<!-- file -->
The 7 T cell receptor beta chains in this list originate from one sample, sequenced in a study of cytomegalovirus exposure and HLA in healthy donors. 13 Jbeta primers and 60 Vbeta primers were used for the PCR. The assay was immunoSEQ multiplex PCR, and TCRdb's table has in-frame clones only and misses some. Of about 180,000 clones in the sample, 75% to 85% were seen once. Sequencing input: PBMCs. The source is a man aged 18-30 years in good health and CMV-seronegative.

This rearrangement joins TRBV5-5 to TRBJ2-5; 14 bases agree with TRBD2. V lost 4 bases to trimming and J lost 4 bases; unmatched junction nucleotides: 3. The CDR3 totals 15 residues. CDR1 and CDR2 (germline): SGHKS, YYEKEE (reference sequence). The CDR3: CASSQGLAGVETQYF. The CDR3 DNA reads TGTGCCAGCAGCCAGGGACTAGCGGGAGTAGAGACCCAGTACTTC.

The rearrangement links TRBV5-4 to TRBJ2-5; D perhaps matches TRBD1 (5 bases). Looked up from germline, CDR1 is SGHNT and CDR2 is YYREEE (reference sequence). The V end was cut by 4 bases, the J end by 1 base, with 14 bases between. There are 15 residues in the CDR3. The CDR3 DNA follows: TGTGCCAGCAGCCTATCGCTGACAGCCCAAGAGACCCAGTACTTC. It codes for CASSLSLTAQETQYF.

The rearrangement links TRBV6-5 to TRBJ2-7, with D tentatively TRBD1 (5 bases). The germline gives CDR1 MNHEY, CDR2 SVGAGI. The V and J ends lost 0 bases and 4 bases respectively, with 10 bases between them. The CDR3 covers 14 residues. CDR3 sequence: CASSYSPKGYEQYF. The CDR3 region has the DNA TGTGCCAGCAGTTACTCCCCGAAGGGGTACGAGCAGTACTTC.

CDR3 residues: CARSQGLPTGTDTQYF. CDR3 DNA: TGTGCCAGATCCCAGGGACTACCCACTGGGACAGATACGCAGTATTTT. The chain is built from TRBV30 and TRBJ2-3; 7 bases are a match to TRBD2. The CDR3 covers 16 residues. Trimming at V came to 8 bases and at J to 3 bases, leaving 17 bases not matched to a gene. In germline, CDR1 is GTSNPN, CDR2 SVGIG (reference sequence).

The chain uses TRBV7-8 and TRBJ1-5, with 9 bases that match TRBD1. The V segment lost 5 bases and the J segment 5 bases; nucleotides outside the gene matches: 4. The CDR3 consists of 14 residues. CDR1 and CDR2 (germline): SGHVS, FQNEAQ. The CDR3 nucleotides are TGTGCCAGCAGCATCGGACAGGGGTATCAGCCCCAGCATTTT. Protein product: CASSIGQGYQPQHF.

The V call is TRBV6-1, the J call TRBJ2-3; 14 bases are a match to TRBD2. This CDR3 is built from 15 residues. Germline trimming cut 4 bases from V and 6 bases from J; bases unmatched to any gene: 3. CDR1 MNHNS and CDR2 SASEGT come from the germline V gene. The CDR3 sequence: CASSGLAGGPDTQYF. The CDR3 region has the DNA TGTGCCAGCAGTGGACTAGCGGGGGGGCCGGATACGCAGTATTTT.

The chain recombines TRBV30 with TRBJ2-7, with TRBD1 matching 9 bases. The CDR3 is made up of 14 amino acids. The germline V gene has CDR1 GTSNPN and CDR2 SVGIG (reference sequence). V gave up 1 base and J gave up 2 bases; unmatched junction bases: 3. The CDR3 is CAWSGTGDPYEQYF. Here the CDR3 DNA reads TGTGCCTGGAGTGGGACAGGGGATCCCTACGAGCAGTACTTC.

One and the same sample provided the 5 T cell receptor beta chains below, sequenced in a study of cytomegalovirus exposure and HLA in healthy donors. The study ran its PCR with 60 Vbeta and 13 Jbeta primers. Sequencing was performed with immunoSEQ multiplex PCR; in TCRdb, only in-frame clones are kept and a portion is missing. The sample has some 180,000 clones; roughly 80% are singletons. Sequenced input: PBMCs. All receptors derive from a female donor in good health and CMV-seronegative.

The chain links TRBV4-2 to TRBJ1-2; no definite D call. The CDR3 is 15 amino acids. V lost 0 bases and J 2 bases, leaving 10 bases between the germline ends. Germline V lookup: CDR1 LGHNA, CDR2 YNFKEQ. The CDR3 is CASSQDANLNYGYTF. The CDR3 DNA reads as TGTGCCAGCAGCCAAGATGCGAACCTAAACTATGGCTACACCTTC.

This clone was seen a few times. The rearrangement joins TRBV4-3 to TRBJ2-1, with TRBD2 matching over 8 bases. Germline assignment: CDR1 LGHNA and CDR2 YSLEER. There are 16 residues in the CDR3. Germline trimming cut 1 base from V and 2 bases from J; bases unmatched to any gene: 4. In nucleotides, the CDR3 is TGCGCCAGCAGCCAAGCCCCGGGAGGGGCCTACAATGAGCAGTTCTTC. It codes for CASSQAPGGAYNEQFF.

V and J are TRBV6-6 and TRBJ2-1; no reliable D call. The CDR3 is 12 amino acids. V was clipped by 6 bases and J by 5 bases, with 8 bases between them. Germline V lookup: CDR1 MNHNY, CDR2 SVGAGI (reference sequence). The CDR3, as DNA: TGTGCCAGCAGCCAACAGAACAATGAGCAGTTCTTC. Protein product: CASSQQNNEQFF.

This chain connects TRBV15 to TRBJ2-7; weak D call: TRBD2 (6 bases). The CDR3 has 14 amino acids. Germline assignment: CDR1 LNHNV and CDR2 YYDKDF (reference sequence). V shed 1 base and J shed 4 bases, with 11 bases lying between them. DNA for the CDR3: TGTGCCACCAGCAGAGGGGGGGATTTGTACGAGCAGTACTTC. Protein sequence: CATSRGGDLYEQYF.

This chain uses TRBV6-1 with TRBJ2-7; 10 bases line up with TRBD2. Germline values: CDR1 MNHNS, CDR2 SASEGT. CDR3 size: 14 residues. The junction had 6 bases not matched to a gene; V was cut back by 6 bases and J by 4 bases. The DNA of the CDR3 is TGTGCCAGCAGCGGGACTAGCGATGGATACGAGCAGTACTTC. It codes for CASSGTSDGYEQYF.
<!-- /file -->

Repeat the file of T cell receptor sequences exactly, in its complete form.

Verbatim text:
The 7 T cell receptor beta chains in this list originate from one sample, sequenced in a study of cytomegalovirus exposure and HLA in healthy donors. 13 Jbeta primers and 60 Vbeta primers were used for the PCR. The assay was immunoSEQ multiplex PCR, and TCRdb's table has in-frame clones only and misses some. Of about 180,000 clones in the sample, 75% to 85% were seen once. Sequencing input: PBMCs. The source is a man aged 18-30 years in good health and CMV-seronegative.

This rearrangement joins TRBV5-5 to TRBJ2-5; 14 bases agree with TRBD2. V lost 4 bases to trimming and J lost 4 bases; unmatched junction nucleotides: 3. The CDR3 totals 15 residues. CDR1 and CDR2 (germline): SGHKS, YYEKEE (reference sequence). The CDR3: CASSQGLAGVETQYF. The CDR3 DNA reads TGTGCCAGCAGCCAGGGACTAGCGGGAGTAGAGACCCAGTACTTC.

The rearrangement links TRBV5-4 to TRBJ2-5; D perhaps matches TRBD1 (5 bases). Looked up from germline, CDR1 is SGHNT and CDR2 is YYREEE (reference sequence). The V end was cut by 4 bases, the J end by 1 base, with 14 bases between. There are 15 residues in the CDR3. The CDR3 DNA follows: TGTGCCAGCAGCCTATCGCTGACAGCCCAAGAGACCCAGTACTTC. It codes for CASSLSLTAQETQYF.

The rearrangement links TRBV6-5 to TRBJ2-7, with D tentatively TRBD1 (5 bases). The germline gives CDR1 MNHEY, CDR2 SVGAGI. The V and J ends lost 0 bases and 4 bases respectively, with 10 bases between them. The CDR3 covers 14 residues. CDR3 sequence: CASSYSPKGYEQYF. The CDR3 region has the DNA TGTGCCAGCAGTTACTCCCCGAAGGGGTACGAGCAGTACTTC.

CDR3 residues: CARSQGLPTGTDTQYF. CDR3 DNA: TGTGCCAGATCCCAGGGACTACCCACTGGGACAGATACGCAGTATTTT. The chain is built from TRBV30 and TRBJ2-3; 7 bases are a match to TRBD2. The CDR3 covers 16 residues. Trimming at V came to 8 bases and at J to 3 bases, leaving 17 bases not matched to a gene. In germline, CDR1 is GTSNPN, CDR2 SVGIG (reference sequence).

The chain uses TRBV7-8 and TRBJ1-5, with 9 bases that match TRBD1. The V segment lost 5 bases and the J segment 5 bases; nucleotides outside the gene matches: 4. The CDR3 consists of 14 residues. CDR1 and CDR2 (germline): SGHVS, FQNEAQ. The CDR3 nucleotides are TGTGCCAGCAGCATCGGACAGGGGTATCAGCCCCAGCATTTT. Protein product: CASSIGQGYQPQHF.

The V call is TRBV6-1, the J call TRBJ2-3; 14 bases are a match to TRBD2. This CDR3 is built from 15 residues. Germline trimming cut 4 bases from V and 6 bases from J; bases unmatched to any gene: 3. CDR1 MNHNS and CDR2 SASEGT come from the germline V gene. The CDR3 sequence: CASSGLAGGPDTQYF. The CDR3 region has the DNA TGTGCCAGCAGTGGACTAGCGGGGGGGCCGGATACGCAGTATTTT.

The chain recombines TRBV30 with TRBJ2-7, with TRBD1 matching 9 bases. The CDR3 is made up of 14 amino acids. The germline V gene has CDR1 GTSNPN and CDR2 SVGIG (reference sequence). V gave up 1 base and J gave up 2 bases; unmatched junction bases: 3. The CDR3 is CAWSGTGDPYEQYF. Here the CDR3 DNA reads TGTGCCTGGAGTGGGACAGGGGATCCCTACGAGCAGTACTTC.

One and the same sample provided the 5 T cell receptor beta chains below, sequenced in a study of cytomegalovirus exposure and HLA in healthy donors. The study ran its PCR with 60 Vbeta and 13 Jbeta primers. Sequencing was performed with immunoSEQ multiplex PCR; in TCRdb, only in-frame clones are kept and a portion is missing. The sample has some 180,000 clones; roughly 80% are singletons. Sequenced input: PBMCs. All receptors derive from a female donor in good health and CMV-seronegative.

The chain links TRBV4-2 to TRBJ1-2; no definite D call. The CDR3 is 15 amino acids. V lost 0 bases and J 2 bases, leaving 10 bases between the germline ends. Germline V lookup: CDR1 LGHNA, CDR2 YNFKEQ. The CDR3 is CASSQDANLNYGYTF. The CDR3 DNA reads as TGTGCCAGCAGCCAAGATGCGAACCTAAACTATGGCTACACCTTC.

This clone was seen a few times. The rearrangement joins TRBV4-3 to TRBJ2-1, with TRBD2 matching over 8 bases. Germline assignment: CDR1 LGHNA and CDR2 YSLEER. There are 16 residues in the CDR3. Germline trimming cut 1 base from V and 2 bases from J; bases unmatched to any gene: 4. In nucleotides, the CDR3 is TGCGCCAGCAGCCAAGCCCCGGGAGGGGCCTACAATGAGCAGTTCTTC. It codes for CASSQAPGGAYNEQFF.

V and J are TRBV6-6 and TRBJ2-1; no reliable D call. The CDR3 is 12 amino acids. V was clipped by 6 bases and J by 5 bases, with 8 bases between them. Germline V lookup: CDR1 MNHNY, CDR2 SVGAGI (reference sequence). The CDR3, as DNA: TGTGCCAGCAGCCAACAGAACAATGAGCAGTTCTTC. Protein product: CASSQQNNEQFF.

This chain connects TRBV15 to TRBJ2-7; weak D call: TRBD2 (6 bases). The CDR3 has 14 amino acids. Germline assignment: CDR1 LNHNV and CDR2 YYDKDF (reference sequence). V shed 1 base and J shed 4 bases, with 11 bases lying between them. DNA for the CDR3: TGTGCCACCAGCAGAGGGGGGGATTTGTACGAGCAGTACTTC. Protein sequence: CATSRGGDLYEQYF.

This chain uses TRBV6-1 with TRBJ2-7; 10 bases line up with TRBD2. Germline values: CDR1 MNHNS, CDR2 SASEGT. CDR3 size: 14 residues. The junction had 6 bases not matched to a gene; V was cut back by 6 bases and J by 4 bases. The DNA of the CDR3 is TGTGCCAGCAGCGGGACTAGCGATGGATACGAGCAGTACTTC. It codes for CASSGTSDGYEQYF.